According to the Bureau of Labor Statistics, approximately 2 million people quit their job every month in 2013. A 2013 Gallup Poll shows that much of the discontent at work that could lead to job flight has to do with negative behavior by an employee’s immediate boss. Instead of feeling pressured to seek new employment in a tight job market, workers can often times learn to thrive in their current job despite a bad boss.
Working in that type of environment is difficult, but with the right strategy, you can come out ahead. With a finger pointing boss, become his or her go-to person with solutions to problems. That way, when a mistake occurs, you’ll be the one who can provide fixes. He’ll come to rely on you and in return, you’ll have much more power around the office. That’s a position that can pay dividends when it’s time for a raise, promotion or when seeking other employment.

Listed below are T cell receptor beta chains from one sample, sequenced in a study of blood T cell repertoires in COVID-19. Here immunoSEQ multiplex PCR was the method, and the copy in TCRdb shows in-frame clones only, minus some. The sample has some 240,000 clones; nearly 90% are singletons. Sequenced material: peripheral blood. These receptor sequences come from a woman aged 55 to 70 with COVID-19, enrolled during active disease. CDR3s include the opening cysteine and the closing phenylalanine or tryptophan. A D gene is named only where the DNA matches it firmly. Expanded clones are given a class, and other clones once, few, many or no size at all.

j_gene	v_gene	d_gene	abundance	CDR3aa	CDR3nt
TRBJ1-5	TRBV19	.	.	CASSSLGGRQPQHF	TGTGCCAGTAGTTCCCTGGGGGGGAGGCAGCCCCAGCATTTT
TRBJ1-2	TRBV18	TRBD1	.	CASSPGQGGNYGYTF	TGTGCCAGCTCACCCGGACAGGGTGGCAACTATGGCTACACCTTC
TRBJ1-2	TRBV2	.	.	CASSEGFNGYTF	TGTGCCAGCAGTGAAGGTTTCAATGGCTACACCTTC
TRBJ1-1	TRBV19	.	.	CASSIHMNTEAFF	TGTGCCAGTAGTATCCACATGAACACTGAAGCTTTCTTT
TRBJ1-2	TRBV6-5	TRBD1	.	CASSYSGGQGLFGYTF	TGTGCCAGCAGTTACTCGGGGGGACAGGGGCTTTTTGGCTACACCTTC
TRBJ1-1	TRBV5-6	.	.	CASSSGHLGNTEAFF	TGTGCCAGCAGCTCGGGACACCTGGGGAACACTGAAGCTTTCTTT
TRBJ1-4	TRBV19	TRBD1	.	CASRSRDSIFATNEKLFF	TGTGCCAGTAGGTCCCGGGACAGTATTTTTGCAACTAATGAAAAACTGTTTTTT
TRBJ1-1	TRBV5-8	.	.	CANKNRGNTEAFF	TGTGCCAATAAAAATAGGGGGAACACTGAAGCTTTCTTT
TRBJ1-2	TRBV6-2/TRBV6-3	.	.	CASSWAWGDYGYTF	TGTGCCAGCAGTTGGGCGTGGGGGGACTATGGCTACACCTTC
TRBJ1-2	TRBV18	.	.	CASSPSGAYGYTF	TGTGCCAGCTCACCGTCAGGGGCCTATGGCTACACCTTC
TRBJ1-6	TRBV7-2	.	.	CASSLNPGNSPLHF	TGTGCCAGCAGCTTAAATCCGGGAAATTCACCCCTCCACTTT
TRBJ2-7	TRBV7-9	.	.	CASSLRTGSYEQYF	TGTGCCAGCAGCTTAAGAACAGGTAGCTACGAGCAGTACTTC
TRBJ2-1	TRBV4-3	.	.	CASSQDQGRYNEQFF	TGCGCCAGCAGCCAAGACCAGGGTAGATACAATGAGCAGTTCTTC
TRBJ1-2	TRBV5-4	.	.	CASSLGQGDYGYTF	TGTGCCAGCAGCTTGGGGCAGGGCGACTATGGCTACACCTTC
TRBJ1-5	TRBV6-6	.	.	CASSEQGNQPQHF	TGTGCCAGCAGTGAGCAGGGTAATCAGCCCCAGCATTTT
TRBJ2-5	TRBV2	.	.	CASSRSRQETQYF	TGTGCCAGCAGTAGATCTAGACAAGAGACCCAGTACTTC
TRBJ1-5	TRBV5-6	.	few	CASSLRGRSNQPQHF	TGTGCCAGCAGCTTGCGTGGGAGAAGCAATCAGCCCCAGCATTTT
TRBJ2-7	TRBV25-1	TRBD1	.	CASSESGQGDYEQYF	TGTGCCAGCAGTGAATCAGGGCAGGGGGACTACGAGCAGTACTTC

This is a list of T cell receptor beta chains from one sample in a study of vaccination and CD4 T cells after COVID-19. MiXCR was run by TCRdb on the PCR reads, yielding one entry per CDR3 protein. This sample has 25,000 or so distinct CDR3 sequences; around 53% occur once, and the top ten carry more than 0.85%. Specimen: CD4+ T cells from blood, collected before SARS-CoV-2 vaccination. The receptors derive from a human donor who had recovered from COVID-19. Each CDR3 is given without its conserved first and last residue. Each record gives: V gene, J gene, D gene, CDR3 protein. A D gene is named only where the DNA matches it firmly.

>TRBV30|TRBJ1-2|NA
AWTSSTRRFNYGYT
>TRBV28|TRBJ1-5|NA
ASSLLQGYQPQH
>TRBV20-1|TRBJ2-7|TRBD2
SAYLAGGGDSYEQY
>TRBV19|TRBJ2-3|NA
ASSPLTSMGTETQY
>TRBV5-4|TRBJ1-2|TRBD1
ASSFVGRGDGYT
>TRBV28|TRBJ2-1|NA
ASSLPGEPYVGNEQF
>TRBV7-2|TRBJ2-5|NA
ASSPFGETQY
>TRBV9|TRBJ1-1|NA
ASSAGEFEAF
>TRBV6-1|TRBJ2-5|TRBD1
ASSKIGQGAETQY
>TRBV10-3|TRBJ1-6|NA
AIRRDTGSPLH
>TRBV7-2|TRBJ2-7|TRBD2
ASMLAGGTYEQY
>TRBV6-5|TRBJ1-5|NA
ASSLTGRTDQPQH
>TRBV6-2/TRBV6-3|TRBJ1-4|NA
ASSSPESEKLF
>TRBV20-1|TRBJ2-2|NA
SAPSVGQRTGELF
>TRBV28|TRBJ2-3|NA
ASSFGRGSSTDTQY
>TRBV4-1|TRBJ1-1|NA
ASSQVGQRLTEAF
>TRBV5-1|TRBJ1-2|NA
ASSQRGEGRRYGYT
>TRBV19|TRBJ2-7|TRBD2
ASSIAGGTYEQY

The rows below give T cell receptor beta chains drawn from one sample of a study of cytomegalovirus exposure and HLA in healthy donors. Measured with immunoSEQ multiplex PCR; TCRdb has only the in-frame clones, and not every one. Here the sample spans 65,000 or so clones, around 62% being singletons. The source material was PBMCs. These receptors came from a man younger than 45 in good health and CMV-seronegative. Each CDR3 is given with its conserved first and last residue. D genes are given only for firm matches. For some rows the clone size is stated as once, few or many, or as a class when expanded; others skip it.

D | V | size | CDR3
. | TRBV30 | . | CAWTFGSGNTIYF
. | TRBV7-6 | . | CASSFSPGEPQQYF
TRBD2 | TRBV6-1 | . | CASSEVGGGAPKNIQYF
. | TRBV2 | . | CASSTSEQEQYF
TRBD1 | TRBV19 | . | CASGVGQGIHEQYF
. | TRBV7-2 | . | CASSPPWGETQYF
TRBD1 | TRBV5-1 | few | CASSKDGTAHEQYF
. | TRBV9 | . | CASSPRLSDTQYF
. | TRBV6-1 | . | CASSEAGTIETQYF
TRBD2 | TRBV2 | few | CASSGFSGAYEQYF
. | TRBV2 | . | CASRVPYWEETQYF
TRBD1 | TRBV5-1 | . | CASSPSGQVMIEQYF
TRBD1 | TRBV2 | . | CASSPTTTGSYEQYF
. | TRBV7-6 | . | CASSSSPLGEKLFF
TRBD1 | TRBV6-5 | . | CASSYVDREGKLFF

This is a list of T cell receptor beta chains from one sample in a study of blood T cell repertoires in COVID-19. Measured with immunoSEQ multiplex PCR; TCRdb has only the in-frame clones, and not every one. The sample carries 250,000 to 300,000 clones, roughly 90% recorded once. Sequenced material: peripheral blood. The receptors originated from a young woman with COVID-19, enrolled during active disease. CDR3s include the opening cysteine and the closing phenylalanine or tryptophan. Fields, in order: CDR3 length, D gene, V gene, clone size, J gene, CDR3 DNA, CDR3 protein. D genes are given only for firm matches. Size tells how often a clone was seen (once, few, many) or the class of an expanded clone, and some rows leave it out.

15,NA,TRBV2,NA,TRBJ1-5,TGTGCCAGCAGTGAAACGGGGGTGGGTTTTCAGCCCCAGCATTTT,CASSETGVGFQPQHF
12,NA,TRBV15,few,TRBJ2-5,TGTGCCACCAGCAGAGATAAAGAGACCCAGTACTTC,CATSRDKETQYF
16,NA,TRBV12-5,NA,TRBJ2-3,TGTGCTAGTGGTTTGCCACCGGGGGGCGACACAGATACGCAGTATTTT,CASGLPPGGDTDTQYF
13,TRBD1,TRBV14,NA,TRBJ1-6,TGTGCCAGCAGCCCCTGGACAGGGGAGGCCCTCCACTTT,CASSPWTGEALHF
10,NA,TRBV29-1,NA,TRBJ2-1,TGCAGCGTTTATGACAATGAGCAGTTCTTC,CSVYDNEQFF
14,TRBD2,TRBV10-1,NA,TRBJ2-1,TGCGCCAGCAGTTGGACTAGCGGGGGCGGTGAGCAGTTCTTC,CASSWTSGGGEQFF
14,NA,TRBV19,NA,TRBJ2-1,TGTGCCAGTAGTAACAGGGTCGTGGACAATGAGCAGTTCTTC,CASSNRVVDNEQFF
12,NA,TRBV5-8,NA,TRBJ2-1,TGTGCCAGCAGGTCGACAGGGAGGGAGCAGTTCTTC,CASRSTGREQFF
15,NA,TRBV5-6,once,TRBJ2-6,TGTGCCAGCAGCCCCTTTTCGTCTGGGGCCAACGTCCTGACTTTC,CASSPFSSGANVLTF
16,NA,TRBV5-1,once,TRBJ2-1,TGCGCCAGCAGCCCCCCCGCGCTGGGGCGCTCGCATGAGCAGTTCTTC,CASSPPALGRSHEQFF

Stop looking at a bad boss as some monolithic horror who is keeping you in misery, and instead, begin looking at your boss as a person with fears and desires that you can manage to your advantage.